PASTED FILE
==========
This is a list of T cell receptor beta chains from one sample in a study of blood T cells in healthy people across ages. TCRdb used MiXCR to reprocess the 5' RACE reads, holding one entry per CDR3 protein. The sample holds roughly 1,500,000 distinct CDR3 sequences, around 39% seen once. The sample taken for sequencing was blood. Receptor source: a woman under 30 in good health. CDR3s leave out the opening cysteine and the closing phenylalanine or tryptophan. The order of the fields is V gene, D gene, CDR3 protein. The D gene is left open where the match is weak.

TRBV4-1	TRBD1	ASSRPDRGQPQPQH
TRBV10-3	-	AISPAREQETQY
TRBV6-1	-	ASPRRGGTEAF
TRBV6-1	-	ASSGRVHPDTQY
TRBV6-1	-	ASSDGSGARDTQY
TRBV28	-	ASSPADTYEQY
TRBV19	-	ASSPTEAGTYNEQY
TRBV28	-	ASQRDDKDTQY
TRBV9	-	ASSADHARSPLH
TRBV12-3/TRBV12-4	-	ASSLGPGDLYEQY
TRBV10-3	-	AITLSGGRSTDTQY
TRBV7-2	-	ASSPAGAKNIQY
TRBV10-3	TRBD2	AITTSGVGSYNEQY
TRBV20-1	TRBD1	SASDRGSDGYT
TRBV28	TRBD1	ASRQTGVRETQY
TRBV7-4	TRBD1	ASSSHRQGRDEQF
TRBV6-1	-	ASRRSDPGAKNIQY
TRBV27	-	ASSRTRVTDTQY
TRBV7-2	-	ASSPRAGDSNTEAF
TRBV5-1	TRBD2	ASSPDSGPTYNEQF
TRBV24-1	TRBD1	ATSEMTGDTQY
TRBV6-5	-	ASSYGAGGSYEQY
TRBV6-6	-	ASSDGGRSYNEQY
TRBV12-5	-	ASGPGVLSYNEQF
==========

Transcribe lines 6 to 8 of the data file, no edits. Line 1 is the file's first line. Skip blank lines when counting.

TRBV6-1	-	ASSDGSGARDTQY
TRBV28	-	ASSPADTYEQY
TRBV19	-	ASSPTEAGTYNEQY